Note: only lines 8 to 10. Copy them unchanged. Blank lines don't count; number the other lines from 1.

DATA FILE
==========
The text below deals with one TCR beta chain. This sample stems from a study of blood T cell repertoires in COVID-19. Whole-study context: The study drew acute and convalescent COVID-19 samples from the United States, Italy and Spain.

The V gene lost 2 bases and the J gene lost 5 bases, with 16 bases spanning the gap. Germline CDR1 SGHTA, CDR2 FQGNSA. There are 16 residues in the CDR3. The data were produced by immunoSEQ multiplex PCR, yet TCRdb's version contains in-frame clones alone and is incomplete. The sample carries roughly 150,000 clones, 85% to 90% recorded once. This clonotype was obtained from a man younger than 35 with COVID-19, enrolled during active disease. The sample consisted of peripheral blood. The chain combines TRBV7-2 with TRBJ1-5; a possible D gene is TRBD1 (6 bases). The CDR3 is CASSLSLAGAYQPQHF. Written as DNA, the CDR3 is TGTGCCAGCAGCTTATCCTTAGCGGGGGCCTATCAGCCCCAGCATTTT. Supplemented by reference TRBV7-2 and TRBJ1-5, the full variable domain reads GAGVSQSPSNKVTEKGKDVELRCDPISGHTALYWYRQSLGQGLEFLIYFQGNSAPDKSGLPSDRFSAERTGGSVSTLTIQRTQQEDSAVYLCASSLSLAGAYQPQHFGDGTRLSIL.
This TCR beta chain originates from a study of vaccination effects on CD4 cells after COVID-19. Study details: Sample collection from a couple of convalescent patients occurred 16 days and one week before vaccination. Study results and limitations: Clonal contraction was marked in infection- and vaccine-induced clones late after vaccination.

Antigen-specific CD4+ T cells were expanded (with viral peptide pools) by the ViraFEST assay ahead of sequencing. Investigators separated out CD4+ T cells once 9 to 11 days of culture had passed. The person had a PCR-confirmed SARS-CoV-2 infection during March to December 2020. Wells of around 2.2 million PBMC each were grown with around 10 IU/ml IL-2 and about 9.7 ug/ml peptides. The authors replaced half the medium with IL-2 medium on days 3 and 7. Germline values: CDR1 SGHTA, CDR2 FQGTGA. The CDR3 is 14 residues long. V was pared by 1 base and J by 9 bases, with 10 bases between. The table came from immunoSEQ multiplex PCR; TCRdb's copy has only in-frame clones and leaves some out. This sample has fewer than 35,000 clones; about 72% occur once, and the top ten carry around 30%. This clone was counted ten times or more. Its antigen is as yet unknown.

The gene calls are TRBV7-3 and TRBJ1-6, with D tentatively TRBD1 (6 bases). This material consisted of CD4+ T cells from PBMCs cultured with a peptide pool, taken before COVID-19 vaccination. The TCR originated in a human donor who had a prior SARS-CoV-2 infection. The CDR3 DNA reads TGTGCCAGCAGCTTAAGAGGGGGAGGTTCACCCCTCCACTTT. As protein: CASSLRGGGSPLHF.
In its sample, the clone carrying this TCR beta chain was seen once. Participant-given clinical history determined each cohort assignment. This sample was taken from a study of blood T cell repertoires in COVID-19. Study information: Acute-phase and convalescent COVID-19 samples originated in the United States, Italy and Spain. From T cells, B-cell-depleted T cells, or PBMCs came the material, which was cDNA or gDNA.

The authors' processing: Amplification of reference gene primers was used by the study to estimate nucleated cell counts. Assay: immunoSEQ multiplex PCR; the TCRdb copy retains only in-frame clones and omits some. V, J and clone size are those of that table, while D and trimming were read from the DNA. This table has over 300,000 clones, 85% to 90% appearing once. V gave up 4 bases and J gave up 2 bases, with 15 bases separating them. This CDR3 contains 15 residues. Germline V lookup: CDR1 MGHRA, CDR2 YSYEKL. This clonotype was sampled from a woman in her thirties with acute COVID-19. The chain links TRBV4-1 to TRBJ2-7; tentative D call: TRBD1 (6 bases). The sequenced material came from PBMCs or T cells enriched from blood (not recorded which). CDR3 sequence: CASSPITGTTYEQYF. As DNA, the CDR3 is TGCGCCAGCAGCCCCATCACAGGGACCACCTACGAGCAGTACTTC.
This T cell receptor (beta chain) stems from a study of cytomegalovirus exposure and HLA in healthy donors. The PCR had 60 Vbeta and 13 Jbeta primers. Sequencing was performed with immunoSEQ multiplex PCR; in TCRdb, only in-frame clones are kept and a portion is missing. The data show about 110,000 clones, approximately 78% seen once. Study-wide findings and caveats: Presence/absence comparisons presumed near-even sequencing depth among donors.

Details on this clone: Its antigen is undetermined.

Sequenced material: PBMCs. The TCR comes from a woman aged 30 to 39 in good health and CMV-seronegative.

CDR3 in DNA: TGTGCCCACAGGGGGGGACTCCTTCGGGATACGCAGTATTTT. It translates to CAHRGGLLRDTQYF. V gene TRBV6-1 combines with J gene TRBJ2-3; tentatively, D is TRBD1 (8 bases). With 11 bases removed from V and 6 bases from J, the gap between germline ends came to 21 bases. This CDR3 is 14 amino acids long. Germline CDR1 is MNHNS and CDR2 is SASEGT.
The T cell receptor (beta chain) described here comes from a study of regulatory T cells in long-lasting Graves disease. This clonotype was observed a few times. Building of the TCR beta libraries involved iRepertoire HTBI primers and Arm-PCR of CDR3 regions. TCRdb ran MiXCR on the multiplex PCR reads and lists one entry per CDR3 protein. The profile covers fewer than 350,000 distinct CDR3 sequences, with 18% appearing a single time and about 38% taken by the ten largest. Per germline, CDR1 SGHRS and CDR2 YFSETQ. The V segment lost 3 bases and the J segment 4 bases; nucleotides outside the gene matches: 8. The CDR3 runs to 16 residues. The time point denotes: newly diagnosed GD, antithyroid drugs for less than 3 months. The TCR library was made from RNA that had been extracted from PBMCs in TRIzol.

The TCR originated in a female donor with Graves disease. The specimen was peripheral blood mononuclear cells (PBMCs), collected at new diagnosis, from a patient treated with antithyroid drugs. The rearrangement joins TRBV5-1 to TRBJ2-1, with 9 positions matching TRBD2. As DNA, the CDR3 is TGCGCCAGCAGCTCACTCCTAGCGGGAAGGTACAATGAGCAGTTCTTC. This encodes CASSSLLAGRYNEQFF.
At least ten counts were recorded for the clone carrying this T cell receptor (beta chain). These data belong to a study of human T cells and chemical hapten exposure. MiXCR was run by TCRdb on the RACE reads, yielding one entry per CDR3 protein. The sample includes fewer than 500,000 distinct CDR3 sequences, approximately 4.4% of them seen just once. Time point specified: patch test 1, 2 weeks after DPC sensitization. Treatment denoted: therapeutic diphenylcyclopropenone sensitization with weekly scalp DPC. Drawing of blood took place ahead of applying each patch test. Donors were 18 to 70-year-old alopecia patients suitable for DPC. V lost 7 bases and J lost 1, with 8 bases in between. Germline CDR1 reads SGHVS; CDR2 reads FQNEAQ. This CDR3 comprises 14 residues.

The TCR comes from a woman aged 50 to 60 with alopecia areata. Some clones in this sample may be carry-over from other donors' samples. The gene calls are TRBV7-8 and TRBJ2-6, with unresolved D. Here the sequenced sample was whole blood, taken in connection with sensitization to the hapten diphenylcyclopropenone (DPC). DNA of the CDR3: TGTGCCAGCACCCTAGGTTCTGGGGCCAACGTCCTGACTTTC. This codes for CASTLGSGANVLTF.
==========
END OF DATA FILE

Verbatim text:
This T cell receptor (beta chain) stems from a study of cytomegalovirus exposure and HLA in healthy donors. The PCR had 60 Vbeta and 13 Jbeta primers. Sequencing was performed with immunoSEQ multiplex PCR; in TCRdb, only in-frame clones are kept and a portion is missing. The data show about 110,000 clones, approximately 78% seen once. Study-wide findings and caveats: Presence/absence comparisons presumed near-even sequencing depth among donors.

Details on this clone: Its antigen is undetermined.

Sequenced material: PBMCs. The TCR comes from a woman aged 30 to 39 in good health and CMV-seronegative.